The display cases at a pottery exhibition I visited recently were filled with items, large and small, some functional and some decorative, but all crafted with care. Practical coffee sets and elegant vases, ordinary fruit bowls and intricate ornaments, plaques and plates and figurines, mugs and jugs, jam jars and soup tureens, teapots, coffeepots, and sugar bowls—each item spoke of its creator’s passion and attention to detail. The art of fashioning clay into bricks, tiles, or porcelain objects is one of the oldest known to the human race.
Each item started off as a lump of clay, more or less. What made the difference? A pair of skillful hands, to be sure, but more than that: a purpose and a design. Will this item be a slender vase to display bouquets of flowers, or a set of dishes? Will the craftsman fashion a tiny pitcher to pour cream for coffee, or a large jar for pickling vegetables?
God is a potter. We are the clay vessels of His design. He fashioned each of us to be a unique vessel for a unique purpose. He knew exactly where to place each part, each handle, and each spout. He knew which areas needed to be solid and strong.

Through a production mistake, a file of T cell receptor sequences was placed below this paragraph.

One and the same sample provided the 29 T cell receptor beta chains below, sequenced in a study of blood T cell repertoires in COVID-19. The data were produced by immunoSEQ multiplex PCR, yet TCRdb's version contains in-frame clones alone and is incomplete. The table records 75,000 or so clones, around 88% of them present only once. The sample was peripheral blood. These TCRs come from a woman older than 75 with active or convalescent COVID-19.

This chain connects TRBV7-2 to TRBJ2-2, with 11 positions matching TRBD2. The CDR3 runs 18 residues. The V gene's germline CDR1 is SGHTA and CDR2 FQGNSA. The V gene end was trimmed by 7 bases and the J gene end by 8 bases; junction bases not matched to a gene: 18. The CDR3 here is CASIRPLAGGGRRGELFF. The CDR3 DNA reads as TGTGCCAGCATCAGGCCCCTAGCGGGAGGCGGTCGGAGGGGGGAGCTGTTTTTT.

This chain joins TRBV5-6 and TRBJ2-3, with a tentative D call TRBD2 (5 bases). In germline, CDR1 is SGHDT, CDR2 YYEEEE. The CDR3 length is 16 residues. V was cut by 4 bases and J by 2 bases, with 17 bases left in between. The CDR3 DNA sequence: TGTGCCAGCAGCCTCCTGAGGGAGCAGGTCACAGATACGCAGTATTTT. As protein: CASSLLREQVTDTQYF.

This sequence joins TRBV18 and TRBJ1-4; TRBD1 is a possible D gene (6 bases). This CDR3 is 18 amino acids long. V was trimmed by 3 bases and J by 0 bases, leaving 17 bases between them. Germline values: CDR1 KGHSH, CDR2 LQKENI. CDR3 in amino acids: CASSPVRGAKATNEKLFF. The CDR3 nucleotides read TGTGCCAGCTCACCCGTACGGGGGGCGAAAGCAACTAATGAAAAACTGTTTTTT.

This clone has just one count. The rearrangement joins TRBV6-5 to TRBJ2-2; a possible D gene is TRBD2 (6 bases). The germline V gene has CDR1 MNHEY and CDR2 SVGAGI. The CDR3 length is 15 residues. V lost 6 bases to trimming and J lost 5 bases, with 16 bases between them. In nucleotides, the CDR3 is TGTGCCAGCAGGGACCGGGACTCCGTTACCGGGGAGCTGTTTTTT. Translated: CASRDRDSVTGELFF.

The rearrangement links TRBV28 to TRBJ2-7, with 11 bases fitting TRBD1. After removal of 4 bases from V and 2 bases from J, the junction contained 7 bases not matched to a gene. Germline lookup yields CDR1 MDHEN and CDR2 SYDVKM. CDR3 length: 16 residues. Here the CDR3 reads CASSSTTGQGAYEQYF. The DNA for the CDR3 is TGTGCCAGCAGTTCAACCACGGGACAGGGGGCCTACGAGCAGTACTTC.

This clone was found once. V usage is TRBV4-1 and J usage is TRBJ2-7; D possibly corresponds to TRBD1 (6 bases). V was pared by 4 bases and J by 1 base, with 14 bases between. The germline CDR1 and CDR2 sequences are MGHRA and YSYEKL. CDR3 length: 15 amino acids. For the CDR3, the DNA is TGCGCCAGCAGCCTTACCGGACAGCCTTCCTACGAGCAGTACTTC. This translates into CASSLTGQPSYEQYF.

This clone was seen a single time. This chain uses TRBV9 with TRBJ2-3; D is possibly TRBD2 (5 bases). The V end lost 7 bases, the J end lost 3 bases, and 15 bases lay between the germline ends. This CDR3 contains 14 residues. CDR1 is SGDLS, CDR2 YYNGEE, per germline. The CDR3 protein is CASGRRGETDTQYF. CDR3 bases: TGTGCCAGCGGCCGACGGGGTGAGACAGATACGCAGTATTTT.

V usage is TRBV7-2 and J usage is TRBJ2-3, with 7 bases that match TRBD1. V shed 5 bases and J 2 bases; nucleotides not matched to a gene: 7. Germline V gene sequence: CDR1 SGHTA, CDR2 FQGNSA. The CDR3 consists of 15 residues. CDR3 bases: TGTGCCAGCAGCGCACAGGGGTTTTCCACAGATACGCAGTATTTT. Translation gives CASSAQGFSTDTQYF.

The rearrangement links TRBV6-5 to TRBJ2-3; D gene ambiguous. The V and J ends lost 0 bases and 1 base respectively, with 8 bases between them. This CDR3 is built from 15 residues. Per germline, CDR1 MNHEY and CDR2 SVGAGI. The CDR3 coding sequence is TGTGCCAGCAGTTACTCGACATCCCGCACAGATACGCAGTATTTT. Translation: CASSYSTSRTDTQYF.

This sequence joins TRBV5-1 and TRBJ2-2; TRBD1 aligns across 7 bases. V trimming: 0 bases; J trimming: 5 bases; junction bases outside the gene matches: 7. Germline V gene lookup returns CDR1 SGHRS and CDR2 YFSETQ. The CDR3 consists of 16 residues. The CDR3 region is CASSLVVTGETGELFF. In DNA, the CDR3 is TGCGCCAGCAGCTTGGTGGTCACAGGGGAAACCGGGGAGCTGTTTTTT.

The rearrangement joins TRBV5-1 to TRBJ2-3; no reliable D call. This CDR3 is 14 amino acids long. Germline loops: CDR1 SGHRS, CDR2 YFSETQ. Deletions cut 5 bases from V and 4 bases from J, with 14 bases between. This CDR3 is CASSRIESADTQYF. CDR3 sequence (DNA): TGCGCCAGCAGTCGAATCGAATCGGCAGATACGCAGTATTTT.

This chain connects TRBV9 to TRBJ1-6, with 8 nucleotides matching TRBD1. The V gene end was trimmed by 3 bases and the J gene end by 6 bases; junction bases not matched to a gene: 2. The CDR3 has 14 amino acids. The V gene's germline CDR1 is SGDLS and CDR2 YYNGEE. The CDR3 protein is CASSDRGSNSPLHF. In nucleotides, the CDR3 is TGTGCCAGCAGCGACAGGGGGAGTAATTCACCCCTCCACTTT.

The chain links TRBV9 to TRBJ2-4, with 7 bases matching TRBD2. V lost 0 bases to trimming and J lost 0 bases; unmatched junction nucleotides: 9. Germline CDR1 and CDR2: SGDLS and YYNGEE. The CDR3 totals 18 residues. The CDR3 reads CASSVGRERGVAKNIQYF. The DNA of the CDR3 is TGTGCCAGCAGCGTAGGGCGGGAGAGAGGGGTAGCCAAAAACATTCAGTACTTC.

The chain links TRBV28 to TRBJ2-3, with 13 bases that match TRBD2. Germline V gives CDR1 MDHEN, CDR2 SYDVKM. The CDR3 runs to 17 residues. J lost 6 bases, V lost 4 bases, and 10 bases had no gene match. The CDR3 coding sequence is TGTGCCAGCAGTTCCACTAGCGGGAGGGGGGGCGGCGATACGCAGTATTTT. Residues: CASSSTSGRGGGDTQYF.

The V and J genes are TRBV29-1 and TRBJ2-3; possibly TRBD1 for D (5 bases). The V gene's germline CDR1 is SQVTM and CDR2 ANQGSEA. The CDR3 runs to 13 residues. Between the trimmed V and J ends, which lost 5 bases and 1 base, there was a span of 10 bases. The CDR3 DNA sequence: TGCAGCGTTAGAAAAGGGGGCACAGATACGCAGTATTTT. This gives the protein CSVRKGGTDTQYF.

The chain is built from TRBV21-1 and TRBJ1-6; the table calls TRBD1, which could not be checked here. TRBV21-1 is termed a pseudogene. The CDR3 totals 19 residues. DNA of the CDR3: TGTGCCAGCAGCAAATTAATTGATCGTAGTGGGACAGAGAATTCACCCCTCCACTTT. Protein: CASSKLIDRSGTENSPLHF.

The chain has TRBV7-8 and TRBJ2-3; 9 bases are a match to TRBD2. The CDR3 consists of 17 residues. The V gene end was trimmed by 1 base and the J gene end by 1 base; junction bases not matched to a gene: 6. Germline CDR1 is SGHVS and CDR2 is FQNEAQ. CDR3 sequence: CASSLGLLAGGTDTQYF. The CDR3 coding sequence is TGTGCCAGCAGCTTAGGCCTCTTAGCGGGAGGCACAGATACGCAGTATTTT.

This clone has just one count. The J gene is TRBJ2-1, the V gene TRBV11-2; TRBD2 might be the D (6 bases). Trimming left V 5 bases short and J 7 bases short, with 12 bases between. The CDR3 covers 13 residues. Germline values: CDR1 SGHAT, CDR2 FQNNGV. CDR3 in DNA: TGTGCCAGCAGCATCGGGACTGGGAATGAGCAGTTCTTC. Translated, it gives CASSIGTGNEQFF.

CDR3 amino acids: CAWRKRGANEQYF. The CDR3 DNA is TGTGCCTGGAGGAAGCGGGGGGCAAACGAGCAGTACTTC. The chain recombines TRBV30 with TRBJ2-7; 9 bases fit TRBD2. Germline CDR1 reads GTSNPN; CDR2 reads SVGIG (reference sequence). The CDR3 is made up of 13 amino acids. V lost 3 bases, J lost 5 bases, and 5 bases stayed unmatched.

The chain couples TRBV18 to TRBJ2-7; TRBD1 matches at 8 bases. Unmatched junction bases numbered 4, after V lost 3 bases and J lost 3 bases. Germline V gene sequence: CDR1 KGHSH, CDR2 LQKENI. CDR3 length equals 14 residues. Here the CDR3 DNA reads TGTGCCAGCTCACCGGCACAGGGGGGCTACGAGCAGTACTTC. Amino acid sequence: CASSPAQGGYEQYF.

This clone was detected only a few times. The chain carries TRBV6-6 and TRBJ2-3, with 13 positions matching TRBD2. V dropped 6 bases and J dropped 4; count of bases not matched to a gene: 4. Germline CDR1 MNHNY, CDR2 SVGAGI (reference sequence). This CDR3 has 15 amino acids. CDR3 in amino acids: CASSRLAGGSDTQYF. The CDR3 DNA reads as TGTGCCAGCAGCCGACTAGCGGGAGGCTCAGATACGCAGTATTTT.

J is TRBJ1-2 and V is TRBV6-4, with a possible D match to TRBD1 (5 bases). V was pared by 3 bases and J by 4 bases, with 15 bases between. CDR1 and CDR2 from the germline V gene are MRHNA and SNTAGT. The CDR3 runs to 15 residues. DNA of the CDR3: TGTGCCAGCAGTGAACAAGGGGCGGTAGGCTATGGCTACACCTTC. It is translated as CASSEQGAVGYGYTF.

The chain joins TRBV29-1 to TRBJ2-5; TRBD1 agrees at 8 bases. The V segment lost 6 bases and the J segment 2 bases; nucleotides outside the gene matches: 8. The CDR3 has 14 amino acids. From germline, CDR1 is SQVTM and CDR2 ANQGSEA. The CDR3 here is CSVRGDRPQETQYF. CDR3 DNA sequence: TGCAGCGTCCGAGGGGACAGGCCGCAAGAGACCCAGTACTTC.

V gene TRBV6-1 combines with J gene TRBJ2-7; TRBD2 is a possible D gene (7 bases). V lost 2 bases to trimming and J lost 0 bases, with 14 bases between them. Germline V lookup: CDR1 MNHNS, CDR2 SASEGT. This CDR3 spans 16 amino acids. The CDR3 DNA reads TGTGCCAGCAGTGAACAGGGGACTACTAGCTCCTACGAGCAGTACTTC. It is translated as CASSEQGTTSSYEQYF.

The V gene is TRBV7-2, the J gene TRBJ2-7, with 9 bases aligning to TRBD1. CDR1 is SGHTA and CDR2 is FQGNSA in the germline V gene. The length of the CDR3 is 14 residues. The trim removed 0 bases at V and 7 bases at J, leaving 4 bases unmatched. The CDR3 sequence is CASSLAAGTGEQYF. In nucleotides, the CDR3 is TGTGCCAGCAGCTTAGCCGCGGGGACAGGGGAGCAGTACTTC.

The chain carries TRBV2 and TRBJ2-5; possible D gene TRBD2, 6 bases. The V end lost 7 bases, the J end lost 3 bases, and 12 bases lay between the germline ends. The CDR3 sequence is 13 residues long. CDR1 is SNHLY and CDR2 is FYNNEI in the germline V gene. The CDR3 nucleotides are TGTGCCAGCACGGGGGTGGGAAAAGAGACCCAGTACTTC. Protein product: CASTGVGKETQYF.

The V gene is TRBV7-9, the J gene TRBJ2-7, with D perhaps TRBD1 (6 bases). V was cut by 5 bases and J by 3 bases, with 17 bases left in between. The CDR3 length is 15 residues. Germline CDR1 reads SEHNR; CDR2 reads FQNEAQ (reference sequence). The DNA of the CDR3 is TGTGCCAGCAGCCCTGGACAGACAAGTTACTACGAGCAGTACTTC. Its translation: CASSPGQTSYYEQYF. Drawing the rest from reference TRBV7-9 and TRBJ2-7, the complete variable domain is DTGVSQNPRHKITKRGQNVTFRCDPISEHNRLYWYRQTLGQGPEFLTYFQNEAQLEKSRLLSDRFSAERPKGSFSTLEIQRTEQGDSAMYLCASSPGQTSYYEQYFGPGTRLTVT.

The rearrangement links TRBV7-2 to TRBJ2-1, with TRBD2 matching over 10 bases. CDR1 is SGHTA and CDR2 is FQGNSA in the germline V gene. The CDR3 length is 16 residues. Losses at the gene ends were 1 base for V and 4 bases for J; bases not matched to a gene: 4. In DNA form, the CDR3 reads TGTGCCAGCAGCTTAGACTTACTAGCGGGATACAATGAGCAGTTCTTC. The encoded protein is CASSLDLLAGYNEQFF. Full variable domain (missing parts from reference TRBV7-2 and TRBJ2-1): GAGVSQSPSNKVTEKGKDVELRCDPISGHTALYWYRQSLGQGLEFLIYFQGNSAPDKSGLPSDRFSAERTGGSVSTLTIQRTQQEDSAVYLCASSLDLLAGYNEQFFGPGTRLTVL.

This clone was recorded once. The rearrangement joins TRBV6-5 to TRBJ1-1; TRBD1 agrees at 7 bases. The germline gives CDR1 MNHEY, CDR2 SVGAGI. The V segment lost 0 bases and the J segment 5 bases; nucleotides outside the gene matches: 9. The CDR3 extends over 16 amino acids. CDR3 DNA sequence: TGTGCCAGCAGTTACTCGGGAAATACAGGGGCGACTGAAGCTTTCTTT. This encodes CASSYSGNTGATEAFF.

No matter how inadequate I feel, and how many talents and qualities I lack, God knew what I would need for the purpose He created me to fulfill, my destiny. To grumble about or belittle what He has given me is as ridiculous as the fruit bowl lamenting, “I’m missing a spout,” or the vase complaining, “I’m too tall,” or the teapot moaning, “I’m just too fat.” And what about the plate? Would he gripe, “Why am I so flat and plain?” No, each of these items is designed to fulfill its function.
I saw some beautiful examples of pottery at the exhibition, but when I got home, I didn’t regret not owning any of them. I was happy to pick up my old favorite coffee mug, which faithfully fulfills its purpose each day.
I have a feeling that’s how God sees us. He made us and equipped us for what He wants us to be and do in this life, and nothing pleases Him more than seeing us live up to that potential.
Who are you to reply against God? Will the thing formed say to him who formed it, “Why have you made me like this?”1